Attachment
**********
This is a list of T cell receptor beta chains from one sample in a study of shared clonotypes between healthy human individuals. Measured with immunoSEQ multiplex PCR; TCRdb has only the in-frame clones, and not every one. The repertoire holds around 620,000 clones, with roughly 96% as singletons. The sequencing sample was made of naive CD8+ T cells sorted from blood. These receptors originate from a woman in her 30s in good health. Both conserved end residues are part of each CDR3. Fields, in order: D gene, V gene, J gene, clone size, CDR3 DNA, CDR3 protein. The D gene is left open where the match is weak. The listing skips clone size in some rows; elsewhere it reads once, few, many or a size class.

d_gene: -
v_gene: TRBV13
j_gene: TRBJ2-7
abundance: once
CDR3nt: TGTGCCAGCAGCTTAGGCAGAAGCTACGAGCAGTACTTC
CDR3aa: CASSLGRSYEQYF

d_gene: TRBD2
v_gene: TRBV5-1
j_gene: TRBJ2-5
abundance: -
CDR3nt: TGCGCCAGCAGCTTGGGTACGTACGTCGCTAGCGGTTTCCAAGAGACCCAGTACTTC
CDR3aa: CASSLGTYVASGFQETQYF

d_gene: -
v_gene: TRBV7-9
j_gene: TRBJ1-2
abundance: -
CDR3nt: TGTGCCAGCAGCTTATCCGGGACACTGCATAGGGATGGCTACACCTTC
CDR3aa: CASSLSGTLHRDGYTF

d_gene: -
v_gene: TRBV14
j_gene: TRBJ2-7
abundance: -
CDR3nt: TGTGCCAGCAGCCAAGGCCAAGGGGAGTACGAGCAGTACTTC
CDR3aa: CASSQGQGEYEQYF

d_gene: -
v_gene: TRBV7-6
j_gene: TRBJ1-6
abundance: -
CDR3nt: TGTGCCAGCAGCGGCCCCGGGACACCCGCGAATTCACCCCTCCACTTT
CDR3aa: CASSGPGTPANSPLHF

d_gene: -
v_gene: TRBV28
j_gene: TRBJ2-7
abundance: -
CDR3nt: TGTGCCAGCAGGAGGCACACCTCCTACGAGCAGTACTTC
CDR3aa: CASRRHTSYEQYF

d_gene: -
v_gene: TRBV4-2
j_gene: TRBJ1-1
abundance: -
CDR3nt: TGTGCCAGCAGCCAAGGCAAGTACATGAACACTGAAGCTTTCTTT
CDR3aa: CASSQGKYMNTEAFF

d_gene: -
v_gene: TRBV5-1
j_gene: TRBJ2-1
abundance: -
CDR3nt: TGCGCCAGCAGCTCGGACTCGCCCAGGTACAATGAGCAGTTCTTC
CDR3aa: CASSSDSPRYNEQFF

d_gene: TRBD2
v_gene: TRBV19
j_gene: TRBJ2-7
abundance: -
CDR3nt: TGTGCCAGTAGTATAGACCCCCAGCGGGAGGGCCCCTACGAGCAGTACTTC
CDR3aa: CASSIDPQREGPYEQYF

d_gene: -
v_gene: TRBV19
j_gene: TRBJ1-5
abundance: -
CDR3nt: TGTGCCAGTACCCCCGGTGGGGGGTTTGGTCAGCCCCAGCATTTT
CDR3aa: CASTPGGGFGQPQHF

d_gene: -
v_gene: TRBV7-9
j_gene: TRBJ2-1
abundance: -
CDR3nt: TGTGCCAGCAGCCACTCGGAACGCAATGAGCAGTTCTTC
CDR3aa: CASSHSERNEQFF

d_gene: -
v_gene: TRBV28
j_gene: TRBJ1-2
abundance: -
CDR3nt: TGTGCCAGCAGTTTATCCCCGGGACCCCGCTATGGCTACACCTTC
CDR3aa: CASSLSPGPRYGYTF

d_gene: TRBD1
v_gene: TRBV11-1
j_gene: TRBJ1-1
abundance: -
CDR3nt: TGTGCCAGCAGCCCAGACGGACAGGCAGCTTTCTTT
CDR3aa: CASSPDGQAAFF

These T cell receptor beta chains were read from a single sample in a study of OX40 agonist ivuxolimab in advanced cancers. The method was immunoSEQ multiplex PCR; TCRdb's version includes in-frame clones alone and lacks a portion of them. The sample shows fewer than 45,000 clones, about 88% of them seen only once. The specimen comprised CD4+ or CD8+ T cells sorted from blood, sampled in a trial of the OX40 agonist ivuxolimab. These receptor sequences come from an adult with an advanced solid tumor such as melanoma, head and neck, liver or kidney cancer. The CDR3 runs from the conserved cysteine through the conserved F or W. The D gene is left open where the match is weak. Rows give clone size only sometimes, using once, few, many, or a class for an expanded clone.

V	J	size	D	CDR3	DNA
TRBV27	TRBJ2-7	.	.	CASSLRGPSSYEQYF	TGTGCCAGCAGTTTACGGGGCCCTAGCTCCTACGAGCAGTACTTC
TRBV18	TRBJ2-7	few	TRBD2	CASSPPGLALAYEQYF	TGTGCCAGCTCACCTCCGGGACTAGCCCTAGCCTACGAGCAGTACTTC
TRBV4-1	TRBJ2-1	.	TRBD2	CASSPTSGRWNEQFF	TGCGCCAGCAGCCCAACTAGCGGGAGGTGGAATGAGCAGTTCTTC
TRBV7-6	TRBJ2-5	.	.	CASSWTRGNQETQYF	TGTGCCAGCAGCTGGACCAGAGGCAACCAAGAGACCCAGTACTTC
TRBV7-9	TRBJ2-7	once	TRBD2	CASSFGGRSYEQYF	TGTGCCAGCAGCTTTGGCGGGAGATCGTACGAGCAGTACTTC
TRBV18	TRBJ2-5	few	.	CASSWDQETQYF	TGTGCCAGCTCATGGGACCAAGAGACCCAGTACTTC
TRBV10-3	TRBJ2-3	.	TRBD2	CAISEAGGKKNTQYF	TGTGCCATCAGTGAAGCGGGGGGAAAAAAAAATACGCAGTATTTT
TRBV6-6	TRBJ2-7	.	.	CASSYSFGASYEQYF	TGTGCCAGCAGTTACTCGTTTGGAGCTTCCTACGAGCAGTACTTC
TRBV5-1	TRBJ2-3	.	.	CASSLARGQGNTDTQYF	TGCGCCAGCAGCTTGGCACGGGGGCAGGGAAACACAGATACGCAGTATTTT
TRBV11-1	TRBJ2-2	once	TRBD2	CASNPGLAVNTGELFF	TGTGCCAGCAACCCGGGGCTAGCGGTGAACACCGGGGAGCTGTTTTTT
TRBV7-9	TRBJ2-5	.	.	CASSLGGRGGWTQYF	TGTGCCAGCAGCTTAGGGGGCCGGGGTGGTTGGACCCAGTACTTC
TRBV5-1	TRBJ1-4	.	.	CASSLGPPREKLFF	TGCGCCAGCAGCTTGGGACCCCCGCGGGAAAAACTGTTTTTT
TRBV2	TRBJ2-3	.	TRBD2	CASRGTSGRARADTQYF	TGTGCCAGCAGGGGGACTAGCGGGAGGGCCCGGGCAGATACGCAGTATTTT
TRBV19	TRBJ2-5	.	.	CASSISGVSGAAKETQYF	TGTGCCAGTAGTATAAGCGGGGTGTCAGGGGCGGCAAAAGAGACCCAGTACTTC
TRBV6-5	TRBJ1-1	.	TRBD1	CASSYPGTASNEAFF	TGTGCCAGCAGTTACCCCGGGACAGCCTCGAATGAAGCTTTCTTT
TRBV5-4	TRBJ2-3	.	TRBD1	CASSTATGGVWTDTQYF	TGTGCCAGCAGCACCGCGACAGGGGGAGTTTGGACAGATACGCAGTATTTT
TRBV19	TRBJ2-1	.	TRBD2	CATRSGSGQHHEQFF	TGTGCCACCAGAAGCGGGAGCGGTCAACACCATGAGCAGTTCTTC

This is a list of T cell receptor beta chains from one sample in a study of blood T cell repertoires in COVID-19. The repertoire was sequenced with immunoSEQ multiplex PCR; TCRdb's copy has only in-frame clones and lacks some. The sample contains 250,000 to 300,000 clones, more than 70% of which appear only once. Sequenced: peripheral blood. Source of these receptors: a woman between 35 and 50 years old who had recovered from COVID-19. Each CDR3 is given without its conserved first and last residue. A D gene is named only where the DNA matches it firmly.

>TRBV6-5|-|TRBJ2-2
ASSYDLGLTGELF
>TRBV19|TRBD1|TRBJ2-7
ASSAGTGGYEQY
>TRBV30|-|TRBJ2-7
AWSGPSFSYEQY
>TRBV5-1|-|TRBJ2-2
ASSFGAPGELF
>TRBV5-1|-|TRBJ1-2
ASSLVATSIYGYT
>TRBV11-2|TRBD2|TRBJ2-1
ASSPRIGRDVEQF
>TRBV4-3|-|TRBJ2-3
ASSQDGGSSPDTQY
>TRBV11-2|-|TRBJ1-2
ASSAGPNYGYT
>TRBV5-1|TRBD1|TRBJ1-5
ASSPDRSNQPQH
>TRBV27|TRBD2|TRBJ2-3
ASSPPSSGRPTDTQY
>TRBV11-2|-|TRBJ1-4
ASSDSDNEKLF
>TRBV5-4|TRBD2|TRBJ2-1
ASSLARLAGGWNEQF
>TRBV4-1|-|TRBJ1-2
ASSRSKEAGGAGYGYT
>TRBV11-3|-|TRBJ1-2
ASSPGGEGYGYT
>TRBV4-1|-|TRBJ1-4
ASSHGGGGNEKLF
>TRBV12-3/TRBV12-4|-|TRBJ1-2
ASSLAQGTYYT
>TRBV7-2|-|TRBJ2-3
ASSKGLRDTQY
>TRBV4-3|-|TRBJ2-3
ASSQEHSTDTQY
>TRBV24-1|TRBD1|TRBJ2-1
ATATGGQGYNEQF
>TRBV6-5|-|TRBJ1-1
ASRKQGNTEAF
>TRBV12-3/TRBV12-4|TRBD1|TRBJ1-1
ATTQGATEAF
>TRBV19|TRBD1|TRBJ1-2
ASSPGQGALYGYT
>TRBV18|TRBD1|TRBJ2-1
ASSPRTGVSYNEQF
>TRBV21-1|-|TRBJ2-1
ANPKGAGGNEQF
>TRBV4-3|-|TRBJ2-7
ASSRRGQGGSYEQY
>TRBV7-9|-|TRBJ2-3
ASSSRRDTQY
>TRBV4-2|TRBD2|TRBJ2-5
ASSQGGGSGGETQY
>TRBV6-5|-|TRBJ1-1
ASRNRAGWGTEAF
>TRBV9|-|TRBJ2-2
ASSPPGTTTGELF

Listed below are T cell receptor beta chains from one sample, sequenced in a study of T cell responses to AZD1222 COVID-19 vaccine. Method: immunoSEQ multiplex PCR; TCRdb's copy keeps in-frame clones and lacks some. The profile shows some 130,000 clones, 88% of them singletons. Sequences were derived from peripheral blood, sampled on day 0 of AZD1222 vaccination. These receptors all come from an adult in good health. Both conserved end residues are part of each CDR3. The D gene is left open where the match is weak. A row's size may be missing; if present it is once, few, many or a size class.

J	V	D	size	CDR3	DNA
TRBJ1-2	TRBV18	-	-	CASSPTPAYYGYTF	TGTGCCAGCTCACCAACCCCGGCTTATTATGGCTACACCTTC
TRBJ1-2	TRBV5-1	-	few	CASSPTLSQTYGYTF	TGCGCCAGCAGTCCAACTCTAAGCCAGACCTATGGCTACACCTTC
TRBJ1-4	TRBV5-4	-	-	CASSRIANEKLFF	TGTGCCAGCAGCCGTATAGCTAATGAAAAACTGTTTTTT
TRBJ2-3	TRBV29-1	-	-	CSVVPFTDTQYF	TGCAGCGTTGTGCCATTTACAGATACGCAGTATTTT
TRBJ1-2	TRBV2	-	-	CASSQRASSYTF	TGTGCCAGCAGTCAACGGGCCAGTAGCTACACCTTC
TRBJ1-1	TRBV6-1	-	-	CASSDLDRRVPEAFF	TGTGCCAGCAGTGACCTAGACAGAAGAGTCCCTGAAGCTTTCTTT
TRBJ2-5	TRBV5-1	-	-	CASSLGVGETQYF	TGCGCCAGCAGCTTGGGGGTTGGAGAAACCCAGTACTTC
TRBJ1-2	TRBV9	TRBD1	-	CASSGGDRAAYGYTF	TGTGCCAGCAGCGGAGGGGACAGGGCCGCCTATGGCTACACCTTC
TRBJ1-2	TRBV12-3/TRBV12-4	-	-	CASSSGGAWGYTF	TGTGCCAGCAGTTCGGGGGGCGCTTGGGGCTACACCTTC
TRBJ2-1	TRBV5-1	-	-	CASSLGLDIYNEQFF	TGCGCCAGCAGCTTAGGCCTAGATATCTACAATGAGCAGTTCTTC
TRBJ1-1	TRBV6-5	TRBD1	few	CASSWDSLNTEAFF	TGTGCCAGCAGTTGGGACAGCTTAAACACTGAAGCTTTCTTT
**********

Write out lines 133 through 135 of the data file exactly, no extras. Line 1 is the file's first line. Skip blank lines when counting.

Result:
ASSKGLRDTQY
>TRBV4-3|-|TRBJ2-3
ASSQEHSTDTQY